Staff Reports
The Early Years of the Primary Dealer System
June 2016   Number 777
JEL classification: E5, G2, N1

Author: Kenneth Garbade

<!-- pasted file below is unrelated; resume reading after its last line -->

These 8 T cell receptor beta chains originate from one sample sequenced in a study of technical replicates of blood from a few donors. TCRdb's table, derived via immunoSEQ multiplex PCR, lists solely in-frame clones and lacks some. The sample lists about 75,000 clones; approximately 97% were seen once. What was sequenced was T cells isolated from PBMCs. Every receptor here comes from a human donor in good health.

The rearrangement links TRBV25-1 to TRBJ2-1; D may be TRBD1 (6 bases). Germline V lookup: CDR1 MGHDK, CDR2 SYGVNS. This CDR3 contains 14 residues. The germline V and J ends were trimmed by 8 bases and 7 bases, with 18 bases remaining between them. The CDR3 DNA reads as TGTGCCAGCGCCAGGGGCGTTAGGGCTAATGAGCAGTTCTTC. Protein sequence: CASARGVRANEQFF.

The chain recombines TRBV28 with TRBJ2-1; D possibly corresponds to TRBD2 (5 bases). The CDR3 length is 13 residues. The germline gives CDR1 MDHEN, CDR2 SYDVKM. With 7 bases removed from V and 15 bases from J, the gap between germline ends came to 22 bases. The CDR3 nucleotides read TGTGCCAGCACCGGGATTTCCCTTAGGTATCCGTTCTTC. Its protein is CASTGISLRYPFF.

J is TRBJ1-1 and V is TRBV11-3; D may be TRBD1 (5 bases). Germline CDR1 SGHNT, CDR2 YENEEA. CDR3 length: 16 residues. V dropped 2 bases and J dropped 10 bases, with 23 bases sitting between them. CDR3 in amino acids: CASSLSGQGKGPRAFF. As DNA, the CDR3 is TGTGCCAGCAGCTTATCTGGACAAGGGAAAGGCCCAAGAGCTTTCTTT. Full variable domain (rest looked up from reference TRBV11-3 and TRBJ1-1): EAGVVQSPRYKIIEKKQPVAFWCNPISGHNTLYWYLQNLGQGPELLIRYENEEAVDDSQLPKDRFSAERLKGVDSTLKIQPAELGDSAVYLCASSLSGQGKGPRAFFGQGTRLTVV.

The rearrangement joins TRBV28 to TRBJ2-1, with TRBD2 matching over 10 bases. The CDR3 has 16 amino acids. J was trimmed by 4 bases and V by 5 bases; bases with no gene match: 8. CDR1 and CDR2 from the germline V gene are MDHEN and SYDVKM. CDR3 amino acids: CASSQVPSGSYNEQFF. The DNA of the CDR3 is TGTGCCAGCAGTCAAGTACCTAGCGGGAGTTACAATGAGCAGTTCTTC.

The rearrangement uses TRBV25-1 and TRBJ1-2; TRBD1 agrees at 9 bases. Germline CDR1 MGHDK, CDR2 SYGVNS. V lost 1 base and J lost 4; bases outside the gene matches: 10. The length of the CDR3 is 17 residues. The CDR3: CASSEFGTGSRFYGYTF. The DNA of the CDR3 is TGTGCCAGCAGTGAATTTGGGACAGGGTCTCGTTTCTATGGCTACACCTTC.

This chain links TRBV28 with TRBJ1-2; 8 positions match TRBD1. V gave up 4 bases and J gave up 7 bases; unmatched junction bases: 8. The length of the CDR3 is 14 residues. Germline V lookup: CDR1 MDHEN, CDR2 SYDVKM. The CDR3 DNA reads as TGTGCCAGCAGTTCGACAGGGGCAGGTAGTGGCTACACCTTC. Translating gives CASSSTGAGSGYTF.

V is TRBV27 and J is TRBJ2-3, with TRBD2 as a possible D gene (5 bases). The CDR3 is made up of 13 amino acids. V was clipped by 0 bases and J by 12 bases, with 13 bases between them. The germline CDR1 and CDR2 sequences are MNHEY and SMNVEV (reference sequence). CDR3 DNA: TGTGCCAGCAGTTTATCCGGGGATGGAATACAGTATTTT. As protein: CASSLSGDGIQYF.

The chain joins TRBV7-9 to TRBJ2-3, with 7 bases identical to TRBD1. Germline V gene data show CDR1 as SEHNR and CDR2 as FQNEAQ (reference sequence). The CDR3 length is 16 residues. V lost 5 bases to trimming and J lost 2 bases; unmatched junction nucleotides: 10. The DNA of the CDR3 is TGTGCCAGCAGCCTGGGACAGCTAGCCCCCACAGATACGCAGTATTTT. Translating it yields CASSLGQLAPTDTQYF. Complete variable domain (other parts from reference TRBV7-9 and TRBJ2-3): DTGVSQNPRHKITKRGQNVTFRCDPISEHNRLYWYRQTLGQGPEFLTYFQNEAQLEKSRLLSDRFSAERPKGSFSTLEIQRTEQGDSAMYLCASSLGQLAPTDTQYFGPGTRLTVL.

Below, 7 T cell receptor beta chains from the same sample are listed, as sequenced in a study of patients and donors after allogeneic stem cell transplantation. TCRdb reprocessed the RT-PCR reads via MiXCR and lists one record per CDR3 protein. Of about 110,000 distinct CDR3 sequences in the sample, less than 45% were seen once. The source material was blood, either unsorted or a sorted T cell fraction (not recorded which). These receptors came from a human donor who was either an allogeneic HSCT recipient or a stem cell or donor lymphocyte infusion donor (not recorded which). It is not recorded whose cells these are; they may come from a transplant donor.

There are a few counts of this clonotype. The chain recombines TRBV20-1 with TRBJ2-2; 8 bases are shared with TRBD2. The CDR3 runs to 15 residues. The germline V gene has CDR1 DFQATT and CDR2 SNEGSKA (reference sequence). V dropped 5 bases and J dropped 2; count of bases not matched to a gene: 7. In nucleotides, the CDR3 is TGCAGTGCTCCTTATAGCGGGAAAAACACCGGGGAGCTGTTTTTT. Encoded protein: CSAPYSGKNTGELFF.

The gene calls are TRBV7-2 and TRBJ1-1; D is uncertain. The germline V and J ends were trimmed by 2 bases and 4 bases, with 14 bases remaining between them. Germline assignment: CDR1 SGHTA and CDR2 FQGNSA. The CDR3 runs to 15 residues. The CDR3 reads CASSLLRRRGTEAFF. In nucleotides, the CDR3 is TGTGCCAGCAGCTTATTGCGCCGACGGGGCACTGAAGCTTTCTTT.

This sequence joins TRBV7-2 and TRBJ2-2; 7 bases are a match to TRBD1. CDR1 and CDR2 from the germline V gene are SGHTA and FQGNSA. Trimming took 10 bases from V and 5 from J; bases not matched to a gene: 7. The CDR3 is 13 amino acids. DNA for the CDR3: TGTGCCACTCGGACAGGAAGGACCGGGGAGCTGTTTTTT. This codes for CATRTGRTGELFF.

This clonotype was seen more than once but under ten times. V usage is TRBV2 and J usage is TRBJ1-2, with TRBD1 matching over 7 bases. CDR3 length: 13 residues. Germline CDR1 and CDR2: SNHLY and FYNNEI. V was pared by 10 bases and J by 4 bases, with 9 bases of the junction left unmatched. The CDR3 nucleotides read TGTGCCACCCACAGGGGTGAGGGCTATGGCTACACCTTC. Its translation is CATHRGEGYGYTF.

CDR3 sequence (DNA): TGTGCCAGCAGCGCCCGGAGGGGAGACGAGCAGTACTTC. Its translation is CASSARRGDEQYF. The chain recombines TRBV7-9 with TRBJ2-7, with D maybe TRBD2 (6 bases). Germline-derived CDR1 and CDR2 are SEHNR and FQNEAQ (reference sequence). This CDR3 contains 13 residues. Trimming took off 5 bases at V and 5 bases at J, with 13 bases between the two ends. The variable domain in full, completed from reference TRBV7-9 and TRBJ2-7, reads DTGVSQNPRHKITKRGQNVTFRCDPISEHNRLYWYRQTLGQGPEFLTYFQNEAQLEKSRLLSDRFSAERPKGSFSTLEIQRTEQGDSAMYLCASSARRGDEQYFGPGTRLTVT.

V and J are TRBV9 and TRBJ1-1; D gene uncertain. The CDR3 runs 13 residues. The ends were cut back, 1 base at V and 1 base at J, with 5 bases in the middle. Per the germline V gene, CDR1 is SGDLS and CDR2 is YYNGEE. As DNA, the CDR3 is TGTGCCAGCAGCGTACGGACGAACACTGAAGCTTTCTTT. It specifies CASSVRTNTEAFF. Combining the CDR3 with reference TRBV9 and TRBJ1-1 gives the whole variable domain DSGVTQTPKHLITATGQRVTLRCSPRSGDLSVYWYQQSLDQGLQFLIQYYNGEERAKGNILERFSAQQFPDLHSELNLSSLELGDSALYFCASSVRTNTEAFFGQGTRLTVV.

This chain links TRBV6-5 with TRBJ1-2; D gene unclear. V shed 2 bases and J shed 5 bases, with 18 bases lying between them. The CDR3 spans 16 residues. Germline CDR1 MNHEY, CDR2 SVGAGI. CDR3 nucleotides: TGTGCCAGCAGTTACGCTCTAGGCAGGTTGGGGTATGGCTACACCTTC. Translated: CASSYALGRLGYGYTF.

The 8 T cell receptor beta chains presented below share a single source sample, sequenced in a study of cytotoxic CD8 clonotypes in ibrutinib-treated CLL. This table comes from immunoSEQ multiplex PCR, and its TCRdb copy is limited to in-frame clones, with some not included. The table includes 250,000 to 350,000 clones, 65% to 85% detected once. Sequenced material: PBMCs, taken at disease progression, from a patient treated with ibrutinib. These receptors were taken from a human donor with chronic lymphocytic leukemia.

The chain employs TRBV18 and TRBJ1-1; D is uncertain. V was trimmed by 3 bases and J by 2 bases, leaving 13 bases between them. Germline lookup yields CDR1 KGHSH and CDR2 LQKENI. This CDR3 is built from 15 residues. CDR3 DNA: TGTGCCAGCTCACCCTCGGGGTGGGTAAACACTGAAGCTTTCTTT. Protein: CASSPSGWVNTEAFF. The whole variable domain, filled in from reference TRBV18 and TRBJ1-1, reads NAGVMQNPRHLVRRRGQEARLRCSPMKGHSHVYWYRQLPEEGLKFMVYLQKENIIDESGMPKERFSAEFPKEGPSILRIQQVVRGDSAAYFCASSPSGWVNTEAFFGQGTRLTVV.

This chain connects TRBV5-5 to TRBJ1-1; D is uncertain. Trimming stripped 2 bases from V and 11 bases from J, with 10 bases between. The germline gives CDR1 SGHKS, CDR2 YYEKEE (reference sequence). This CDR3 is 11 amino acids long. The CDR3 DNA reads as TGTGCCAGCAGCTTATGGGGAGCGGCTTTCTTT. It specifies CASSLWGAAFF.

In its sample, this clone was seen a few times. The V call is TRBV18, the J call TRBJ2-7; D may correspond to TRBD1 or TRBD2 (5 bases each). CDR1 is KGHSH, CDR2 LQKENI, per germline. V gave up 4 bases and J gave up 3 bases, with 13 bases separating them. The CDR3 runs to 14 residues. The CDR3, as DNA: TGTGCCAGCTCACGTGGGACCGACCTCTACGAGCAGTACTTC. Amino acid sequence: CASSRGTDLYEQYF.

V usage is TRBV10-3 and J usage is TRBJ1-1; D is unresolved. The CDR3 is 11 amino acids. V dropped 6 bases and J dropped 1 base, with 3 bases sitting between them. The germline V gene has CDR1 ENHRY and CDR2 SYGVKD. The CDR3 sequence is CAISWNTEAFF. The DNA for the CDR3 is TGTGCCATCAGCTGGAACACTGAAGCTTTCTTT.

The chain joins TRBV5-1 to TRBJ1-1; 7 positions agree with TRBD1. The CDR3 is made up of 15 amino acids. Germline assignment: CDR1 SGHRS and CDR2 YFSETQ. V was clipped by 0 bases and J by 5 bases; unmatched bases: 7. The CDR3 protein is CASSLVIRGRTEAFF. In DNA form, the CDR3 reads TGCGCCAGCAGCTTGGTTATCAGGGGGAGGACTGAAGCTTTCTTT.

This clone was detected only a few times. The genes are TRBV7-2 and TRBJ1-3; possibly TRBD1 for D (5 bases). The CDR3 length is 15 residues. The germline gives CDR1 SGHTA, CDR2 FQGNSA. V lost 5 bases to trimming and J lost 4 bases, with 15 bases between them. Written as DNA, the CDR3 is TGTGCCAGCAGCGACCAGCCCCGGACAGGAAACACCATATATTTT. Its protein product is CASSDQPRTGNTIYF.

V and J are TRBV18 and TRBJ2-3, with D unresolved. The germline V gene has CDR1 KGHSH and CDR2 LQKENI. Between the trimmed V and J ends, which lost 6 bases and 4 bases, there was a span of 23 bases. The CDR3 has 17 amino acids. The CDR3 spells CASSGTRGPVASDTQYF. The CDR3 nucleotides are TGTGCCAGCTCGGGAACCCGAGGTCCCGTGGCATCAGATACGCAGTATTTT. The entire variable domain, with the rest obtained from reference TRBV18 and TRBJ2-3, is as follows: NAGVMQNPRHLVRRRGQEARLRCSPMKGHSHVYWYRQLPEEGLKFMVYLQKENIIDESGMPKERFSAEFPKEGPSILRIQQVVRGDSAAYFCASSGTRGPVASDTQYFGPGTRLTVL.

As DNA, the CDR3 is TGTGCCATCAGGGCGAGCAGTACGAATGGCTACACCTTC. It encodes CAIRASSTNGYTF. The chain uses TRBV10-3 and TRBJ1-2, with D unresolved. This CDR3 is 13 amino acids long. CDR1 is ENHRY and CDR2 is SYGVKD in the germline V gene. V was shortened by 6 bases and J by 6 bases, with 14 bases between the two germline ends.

This paper presents a history of the primary dealer system from the late 1930s to the early 1950s. The paper focuses on two formal programs: the “recognized” dealer program adopted by the Federal Reserve Bank of New York in 1939 and the “qualified” dealer program adopted by the Federal Open Market Committee (FOMC) in 1944 and abandoned in 1953. Following his selection as Manager of the System Open Market Account (SOMA) in 1939, Robert Rouse formalized the New York Fed’s system of “recognized” dealer counterparties. Although the Bank typically dealt with recognized dealers, it also did business from time to time with other dealers; neither the original informal system nor the successor formal system made a sharp distinction between the two. The focus of monetary policy changed from managing reserves to keeping interest rates low following the entry of the United States into World War II. To support the new focus, the FOMC replaced the New York Fed’s recognized dealer program with its own program of “qualified” dealers. The new format limited transactions for the SOMA to qualified dealers and imposed a variety of restrictions on those dealers. Following the Treasury-Federal Reserve Accord of March 1951, the FOMC returned stewardship of the primary dealer system to the New York Fed, with instructions to develop a more open system that contemplated transactions with anyone “actually engaged in the business of dealing in Government securities.”

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